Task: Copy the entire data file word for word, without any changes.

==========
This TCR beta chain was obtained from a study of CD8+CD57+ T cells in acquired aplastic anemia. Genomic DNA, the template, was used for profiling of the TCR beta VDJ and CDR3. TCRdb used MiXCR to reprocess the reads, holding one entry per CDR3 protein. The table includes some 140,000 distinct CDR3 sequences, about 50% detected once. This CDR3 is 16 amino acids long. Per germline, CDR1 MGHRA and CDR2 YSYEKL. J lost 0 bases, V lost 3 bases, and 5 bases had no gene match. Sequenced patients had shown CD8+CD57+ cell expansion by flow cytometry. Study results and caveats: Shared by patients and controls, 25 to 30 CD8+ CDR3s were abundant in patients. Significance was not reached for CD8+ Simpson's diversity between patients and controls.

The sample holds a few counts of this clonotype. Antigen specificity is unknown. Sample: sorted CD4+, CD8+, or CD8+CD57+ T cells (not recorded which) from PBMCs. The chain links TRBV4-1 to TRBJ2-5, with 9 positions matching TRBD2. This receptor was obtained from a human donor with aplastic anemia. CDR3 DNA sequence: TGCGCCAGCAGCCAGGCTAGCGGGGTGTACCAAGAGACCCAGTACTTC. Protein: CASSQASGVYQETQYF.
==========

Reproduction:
This TCR beta chain was obtained from a study of CD8+CD57+ T cells in acquired aplastic anemia. Genomic DNA, the template, was used for profiling of the TCR beta VDJ and CDR3. TCRdb used MiXCR to reprocess the reads, holding one entry per CDR3 protein. The table includes some 140,000 distinct CDR3 sequences, about 50% detected once. This CDR3 is 16 amino acids long. Per germline, CDR1 MGHRA and CDR2 YSYEKL. J lost 0 bases, V lost 3 bases, and 5 bases had no gene match. Sequenced patients had shown CD8+CD57+ cell expansion by flow cytometry. Study results and caveats: Shared by patients and controls, 25 to 30 CD8+ CDR3s were abundant in patients. Significance was not reached for CD8+ Simpson's diversity between patients and controls.

The sample holds a few counts of this clonotype. Antigen specificity is unknown. Sample: sorted CD4+, CD8+, or CD8+CD57+ T cells (not recorded which) from PBMCs. The chain links TRBV4-1 to TRBJ2-5, with 9 positions matching TRBD2. This receptor was obtained from a human donor with aplastic anemia. CDR3 DNA sequence: TGCGCCAGCAGCCAGGCTAGCGGGGTGTACCAAGAGACCCAGTACTTC. Protein: CASSQASGVYQETQYF.